It is apparent from the above amendments and Lord Oxburgh's declared and undeclared interests that he has actively proposed amendments to the Energy Bill with the specific intention of benefiting companies with which he has both direct and indirect financial interests.

The defence that Lord Oxburgh has "declared an interest" is not sustainable, given the test of "whether a reasonable member of the public might think that this might be the case", plus the offence of Misconduct in a Public Office. The elements of such offence are summarised in Attorney General's Reference No 3 of 2003 [2004] EWCA Crim 868. Such an offence is committed when:

·  a public officer acting as such

·  wilfully neglects to perform his duty and/or wilfully misconducts himself

·  to such a degree as to amount to an abuse of the public's trust in the office holder

Here the key point is motive:

"… the question has always been, not whether the act done might, upon full and mature investigation, be found strictly right, but from what motive it had proceeded; whether from a dishonest, oppressive, or corrupt motive, under which description, fear and favour may generally be included, or from mistake or error …"

Thus whilst Lord Oxburgh may have given the appearance of acting correctly, by declaring an interest, in fact this has allowed him to act with impunity to pursue his own dishonest and selfish interests at the expense of the Public. Hence I allege that Lord Oxburgh has abused his position in the House of Lords and the Public's trust for personal financial gain. This constitutes a breach of the HOL Code of Conduct and Misconduct in a Public Office.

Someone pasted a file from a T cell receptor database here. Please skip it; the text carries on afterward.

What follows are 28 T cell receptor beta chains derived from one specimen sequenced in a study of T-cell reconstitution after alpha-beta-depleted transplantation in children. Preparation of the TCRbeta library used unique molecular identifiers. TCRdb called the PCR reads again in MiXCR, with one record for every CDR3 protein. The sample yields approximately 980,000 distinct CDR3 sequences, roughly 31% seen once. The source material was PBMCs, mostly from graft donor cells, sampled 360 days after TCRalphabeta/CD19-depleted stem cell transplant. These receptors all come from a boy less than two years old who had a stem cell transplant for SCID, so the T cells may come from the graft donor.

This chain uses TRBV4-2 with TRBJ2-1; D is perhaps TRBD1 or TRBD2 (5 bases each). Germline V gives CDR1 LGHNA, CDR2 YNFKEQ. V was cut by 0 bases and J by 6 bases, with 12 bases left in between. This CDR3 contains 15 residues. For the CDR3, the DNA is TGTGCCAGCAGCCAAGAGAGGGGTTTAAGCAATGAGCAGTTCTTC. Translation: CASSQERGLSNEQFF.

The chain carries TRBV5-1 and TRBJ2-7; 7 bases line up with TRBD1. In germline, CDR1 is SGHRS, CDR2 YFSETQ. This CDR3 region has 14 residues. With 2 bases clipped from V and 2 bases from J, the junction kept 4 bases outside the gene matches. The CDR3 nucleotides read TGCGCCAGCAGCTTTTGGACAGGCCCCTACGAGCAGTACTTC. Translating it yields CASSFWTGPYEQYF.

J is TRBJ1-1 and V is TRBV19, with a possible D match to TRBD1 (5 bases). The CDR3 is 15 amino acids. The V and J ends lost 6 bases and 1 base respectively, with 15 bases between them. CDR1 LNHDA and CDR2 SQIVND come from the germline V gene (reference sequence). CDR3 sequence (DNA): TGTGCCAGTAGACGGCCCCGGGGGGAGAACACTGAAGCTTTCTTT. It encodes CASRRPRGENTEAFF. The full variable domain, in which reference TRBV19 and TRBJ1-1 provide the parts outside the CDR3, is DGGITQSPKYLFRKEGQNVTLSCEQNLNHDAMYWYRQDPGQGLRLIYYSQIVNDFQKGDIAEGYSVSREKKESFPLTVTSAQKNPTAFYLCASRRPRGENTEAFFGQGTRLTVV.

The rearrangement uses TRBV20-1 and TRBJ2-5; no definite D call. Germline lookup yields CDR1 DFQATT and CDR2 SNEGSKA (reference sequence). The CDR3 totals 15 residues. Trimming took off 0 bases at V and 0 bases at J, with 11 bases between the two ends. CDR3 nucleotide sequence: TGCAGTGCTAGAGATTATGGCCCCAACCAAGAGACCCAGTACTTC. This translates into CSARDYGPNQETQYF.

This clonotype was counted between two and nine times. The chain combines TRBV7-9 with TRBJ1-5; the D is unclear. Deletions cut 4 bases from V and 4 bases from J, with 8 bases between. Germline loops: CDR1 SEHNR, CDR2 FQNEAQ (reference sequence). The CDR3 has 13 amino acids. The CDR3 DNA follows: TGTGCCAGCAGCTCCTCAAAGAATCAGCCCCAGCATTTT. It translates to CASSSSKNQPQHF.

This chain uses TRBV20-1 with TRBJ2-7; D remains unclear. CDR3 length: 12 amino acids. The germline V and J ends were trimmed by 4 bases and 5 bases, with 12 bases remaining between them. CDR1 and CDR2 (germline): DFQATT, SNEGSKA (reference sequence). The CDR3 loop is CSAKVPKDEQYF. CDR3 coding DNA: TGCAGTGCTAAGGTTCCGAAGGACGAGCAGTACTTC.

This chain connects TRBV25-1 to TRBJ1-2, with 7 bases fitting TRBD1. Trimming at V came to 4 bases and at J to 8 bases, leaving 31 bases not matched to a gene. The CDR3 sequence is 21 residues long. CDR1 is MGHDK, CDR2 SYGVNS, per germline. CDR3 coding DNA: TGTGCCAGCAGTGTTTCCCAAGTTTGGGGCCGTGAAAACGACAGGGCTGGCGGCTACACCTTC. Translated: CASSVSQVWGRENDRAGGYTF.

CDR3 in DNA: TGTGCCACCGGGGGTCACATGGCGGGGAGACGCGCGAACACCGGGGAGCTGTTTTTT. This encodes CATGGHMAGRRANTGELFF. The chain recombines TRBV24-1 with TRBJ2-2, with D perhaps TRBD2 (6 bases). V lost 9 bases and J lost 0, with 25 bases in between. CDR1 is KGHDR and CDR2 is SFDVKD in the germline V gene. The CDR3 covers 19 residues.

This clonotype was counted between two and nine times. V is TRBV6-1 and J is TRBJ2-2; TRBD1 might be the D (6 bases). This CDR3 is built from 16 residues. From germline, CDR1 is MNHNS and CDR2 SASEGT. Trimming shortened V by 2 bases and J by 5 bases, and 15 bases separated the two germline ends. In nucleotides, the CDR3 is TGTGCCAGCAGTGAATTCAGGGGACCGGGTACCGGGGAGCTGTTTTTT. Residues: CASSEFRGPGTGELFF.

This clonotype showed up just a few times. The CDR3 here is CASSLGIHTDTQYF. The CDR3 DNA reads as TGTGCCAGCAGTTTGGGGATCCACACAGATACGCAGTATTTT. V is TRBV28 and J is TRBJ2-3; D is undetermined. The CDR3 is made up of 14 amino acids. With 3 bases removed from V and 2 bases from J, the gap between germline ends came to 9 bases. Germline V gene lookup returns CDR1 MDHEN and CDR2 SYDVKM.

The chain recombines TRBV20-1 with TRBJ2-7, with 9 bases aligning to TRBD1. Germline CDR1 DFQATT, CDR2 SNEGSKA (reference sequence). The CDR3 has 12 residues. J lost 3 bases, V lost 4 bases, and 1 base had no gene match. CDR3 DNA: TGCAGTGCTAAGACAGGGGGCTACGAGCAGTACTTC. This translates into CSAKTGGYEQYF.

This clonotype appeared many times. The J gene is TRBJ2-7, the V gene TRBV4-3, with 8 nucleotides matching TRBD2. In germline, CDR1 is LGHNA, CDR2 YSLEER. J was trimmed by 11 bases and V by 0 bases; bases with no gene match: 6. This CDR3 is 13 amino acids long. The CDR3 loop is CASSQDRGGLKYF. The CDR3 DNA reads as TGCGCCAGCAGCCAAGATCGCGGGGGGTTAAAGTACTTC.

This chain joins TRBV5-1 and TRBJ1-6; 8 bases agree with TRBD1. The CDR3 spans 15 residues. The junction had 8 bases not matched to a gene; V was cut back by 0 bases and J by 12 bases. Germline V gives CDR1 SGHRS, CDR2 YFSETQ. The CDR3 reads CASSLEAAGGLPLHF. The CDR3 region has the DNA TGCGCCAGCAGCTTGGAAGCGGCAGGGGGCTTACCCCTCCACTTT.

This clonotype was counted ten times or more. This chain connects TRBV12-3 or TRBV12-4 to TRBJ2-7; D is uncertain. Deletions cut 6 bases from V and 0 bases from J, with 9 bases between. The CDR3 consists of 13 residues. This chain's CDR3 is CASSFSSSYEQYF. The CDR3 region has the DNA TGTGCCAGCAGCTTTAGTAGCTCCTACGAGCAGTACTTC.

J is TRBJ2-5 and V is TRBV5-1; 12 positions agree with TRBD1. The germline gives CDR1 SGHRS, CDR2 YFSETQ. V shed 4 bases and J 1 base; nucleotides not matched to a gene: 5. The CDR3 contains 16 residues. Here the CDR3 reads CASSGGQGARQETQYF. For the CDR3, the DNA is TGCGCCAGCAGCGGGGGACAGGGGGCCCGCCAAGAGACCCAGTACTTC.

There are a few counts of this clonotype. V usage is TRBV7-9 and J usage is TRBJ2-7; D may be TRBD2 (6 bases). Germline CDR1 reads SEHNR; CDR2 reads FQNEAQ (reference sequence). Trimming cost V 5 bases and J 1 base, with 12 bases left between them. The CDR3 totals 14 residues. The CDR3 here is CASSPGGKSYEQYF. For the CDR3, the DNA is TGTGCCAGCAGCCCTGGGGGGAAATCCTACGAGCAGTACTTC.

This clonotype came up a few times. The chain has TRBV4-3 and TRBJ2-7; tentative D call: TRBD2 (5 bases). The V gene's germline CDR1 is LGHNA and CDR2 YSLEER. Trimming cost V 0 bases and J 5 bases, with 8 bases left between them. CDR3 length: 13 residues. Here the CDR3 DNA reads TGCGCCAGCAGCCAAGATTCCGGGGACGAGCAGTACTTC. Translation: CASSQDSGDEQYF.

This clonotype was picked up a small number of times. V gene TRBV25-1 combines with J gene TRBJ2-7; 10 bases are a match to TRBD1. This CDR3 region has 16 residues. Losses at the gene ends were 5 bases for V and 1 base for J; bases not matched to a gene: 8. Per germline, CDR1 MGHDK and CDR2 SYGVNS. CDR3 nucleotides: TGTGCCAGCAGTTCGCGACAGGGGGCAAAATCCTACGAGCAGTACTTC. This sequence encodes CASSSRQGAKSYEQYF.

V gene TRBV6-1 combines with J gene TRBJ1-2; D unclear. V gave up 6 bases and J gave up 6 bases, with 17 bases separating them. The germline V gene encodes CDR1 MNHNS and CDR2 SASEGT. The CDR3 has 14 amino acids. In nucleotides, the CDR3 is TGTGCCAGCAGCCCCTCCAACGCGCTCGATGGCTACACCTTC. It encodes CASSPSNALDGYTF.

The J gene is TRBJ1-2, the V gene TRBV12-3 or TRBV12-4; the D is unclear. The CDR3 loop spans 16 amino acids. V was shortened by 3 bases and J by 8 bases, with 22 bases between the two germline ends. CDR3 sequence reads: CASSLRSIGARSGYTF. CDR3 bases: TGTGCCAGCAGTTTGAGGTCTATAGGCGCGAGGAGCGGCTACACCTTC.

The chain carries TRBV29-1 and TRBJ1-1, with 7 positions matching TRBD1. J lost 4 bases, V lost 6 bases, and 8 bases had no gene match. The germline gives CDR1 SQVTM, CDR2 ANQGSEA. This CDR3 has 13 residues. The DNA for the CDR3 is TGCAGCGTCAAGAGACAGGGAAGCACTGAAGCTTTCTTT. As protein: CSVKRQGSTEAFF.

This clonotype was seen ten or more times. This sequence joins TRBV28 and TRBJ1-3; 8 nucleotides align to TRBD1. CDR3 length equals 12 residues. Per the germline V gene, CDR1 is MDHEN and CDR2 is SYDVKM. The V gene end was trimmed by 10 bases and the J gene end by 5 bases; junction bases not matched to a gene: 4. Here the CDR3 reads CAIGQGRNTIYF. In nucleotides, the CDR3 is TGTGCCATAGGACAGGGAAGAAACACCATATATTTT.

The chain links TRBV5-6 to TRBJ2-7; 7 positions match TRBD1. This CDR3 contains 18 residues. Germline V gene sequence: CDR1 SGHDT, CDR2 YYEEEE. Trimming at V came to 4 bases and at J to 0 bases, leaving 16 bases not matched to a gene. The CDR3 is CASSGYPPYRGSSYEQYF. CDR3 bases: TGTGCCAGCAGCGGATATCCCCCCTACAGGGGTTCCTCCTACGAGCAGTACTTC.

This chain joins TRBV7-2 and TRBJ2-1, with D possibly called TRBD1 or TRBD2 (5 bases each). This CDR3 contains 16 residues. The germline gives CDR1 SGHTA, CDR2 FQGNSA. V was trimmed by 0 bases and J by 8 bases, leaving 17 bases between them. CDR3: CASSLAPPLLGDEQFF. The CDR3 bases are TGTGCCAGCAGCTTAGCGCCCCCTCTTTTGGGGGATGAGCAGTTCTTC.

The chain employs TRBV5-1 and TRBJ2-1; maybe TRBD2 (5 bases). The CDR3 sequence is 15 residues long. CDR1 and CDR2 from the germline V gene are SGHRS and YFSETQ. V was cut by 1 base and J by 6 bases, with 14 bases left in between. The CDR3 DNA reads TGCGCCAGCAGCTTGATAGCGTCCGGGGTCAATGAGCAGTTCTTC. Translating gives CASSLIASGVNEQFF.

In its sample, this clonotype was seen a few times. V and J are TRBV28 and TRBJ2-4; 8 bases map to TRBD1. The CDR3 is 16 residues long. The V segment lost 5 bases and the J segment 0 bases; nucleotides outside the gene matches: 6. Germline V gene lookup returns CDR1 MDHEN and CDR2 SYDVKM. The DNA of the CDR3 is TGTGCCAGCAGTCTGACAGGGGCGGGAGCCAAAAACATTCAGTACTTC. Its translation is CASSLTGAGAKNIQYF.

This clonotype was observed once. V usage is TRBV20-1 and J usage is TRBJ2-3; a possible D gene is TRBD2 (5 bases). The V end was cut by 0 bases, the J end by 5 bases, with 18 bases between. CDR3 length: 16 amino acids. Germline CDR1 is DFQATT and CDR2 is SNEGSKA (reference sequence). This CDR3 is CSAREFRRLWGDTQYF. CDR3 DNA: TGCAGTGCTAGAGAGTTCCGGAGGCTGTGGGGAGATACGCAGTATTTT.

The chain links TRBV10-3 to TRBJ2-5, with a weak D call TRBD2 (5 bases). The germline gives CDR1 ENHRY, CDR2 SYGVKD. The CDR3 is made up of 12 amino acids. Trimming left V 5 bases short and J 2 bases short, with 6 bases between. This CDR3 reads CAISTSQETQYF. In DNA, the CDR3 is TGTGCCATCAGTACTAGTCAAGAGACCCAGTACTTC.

Any reasonable person would question whether Lord Oxburgh would receive payments, or be on the boards of these companies, but for his position in the Lords? At the very least there is the appearance of corruption and misconduct that is not becoming for someone in Public Office.

In short I believe the above constitute clear evidence of both contravention of the HOL Code of Conduct and Misconduct in a Public Office. Hence I urge you to proceed with an investigation using all means possible.

Appendix B: Letter from the Commissioner to Dr Keiller, 10 July 2013

I am writing in response to your letter dated 1 July 2013.